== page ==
Departing leaders should ask themselves this question: What information would you want at close proximity if you were now about to embark on accepting the leadership position at this particular firm? All kinds of detailed information about critical management tasks and deadlines will come to mind. But the incumbent’s potential for being of immeasurable assistance goes well beyond just administrative minutia. Outgoing leaders should strive to help their successors identify areas that offer the best opportunity for quick success, while also highlighting potential pitfalls or areas of contention.

5. Work to Get Sensitive Peers on Board

While outgoing leaders need to openly support their successors, often they also need to find a way to make a specific endorsement with “sensitive” peers. In fact, one of the most important tasks an outgoing leader can assume is to talk one-on-one with those of the partners who may feel the most adversely affected by having a new leader. These may be partners who are disappointed that they weren’t considered for the role; partners who were in a favored position with the outgoing administration and may feel threatened because of the change; and any partner whom for whatever reason may feel disappointment with this candidate taking the firm’s reins. Outgoing leaders have to use their influence with each of these partners to encourage them to work with the successor for the good of the firm. Buy-in from all the firm’s stakeholders is critical to the transition.

6. Establish a Mutual Understanding About What Will Happen at the End of the Transition

A successful leadership transition requires a clear definition of roles and the predecessor’s willingness to let his or her successor lead the firm unimpeded. The primary role for outgoing leaders in the final days is not to become obsessed with how colleagues see them or what they think their legacy will be—their primary role now is to help the new leader succeed. Accordingly, the outgoing leader must agree to allow the incoming leader to run with things, even when they might be in stark contrast with one of his or her previous initiatives, or convey a complete change in the firm’s strategic direction. Incoming leaders need to ask their predecessors to be sensitive to the influence they still have and the ways they can inadvertently undermine efforts. This may mean gently reminding the predecessor that changing times sometimes require changing approaches.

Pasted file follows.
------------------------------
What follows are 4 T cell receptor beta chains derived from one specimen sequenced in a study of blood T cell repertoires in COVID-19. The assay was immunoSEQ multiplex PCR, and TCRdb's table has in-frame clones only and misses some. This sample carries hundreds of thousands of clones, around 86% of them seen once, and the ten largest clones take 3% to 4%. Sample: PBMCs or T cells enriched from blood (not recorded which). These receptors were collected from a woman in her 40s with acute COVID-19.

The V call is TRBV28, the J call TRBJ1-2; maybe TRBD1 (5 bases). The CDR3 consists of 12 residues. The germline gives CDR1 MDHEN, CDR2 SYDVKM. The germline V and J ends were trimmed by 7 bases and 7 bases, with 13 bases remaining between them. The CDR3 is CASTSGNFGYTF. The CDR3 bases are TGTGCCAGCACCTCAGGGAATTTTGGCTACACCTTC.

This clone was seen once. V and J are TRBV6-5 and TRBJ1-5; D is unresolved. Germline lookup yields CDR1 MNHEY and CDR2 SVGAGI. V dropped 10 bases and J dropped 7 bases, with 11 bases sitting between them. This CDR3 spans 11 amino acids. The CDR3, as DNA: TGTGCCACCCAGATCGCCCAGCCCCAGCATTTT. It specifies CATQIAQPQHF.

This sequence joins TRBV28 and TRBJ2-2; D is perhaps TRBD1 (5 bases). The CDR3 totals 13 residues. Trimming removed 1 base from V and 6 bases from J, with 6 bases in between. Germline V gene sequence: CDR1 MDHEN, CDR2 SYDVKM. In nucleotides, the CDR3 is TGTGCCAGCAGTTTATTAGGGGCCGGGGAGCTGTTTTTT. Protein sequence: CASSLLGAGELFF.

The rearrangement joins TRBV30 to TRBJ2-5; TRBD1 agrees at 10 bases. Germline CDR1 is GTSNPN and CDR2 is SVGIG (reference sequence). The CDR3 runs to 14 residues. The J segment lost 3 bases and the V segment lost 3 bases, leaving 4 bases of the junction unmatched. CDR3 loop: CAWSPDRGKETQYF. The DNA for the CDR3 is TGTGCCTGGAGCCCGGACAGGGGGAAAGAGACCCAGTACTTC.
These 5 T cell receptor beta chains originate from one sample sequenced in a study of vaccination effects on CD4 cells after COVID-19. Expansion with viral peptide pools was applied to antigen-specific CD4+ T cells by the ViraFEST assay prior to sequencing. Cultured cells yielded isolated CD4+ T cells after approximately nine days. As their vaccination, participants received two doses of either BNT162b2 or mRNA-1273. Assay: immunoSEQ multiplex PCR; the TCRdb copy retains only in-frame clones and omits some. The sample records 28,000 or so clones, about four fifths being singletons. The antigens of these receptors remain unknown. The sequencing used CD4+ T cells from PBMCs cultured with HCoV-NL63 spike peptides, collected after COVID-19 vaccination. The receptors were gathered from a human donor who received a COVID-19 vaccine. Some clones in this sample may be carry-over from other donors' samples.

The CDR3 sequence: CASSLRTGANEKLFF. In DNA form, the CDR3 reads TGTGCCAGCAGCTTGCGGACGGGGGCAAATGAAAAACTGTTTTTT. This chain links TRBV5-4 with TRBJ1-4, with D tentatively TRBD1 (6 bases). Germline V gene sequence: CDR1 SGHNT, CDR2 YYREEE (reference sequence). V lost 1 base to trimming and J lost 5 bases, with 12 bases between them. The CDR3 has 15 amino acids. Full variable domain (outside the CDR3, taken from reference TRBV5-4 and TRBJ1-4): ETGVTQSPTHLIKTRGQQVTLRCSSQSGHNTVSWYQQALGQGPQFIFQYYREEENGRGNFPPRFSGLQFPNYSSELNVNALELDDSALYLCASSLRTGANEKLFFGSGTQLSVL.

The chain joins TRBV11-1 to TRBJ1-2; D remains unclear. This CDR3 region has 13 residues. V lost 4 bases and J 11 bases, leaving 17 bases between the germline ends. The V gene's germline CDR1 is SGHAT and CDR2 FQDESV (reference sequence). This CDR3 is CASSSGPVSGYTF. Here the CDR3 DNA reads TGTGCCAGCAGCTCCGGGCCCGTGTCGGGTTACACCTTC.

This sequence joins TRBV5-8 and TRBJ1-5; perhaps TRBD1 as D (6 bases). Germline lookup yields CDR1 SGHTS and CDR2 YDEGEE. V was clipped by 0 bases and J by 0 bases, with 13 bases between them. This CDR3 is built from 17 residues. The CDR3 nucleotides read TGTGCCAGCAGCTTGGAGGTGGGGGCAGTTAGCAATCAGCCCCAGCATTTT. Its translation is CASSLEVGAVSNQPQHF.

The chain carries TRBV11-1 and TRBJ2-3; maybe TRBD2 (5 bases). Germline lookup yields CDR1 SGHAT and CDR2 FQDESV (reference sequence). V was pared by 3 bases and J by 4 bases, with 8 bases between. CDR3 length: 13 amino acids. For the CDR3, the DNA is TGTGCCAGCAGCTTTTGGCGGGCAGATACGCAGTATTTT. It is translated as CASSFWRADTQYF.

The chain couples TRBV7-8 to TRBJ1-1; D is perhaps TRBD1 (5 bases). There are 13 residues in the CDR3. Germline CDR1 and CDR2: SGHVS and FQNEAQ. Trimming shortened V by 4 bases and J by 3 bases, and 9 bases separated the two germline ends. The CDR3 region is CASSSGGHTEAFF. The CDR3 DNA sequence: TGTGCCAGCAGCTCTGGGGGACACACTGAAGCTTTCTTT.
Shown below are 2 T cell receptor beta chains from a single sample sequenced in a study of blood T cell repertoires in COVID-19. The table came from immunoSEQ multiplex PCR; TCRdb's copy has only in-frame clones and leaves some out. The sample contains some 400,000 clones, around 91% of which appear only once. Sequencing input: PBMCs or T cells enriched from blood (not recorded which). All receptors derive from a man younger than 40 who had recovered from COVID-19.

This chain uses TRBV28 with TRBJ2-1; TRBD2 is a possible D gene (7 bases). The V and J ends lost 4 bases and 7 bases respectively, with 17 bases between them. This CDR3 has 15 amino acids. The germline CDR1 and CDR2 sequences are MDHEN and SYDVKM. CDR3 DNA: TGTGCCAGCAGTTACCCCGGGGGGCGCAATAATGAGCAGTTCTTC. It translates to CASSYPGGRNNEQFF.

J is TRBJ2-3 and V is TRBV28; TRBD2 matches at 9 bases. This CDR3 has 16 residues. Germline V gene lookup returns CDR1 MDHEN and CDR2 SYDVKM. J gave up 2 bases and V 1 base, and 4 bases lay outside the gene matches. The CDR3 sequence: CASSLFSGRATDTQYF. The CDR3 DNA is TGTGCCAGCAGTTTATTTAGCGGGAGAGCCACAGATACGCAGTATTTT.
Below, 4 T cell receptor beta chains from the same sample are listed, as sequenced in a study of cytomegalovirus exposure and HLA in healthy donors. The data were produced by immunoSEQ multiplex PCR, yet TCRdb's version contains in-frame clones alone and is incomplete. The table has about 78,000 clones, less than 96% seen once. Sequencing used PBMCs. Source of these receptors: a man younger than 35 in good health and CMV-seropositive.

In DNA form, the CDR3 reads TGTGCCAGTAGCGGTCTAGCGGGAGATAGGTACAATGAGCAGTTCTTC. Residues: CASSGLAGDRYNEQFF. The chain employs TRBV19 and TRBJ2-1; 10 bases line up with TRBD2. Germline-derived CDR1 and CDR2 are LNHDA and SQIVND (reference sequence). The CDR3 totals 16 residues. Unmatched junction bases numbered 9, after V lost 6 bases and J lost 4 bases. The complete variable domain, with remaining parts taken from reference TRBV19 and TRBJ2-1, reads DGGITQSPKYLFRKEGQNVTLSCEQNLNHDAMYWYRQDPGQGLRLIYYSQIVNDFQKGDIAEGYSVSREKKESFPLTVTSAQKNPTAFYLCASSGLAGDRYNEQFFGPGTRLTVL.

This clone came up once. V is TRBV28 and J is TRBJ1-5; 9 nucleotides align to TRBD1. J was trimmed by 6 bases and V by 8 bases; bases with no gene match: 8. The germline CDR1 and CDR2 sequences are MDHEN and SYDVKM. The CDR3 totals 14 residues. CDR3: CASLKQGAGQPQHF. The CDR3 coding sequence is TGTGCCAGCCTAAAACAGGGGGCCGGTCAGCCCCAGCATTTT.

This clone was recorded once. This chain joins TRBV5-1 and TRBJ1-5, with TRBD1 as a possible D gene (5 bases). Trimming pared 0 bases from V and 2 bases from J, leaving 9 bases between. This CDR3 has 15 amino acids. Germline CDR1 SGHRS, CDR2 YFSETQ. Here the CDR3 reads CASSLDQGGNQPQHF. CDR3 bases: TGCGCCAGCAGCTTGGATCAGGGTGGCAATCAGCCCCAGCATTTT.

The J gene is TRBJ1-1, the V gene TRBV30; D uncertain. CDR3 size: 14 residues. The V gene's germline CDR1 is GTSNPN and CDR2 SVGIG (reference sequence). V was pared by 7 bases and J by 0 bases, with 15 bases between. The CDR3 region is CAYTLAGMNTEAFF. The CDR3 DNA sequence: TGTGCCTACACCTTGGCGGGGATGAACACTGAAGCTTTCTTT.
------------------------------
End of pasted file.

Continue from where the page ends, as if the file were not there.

7. Have a Symbolic Show of Support

Last but not least, symbolism and ritual are a powerful way to communicate a positive handoff of the leadership reins. In the case of one prominent firm, the outgoing chair staged a somewhat humorous but effective ceremony, where he literally passed a baton engraved with the firm’s name into the new leader’s hands. Such fairly simple gestures or ceremonies help everyone deal with their feelings, while bringing the departing leader’s tenure to a psychological conclusion and opening people’s minds to new possibilities.

About the Author

Patrick J. McKenna has worked with the top management of law firms internationally to escalate their thinking on how to manage and compete effectively. He is coauthor of the business best-seller First Among Equals and co-leads a biannual program titled “First 100 Days: A Master Class for the New Managing Partner.”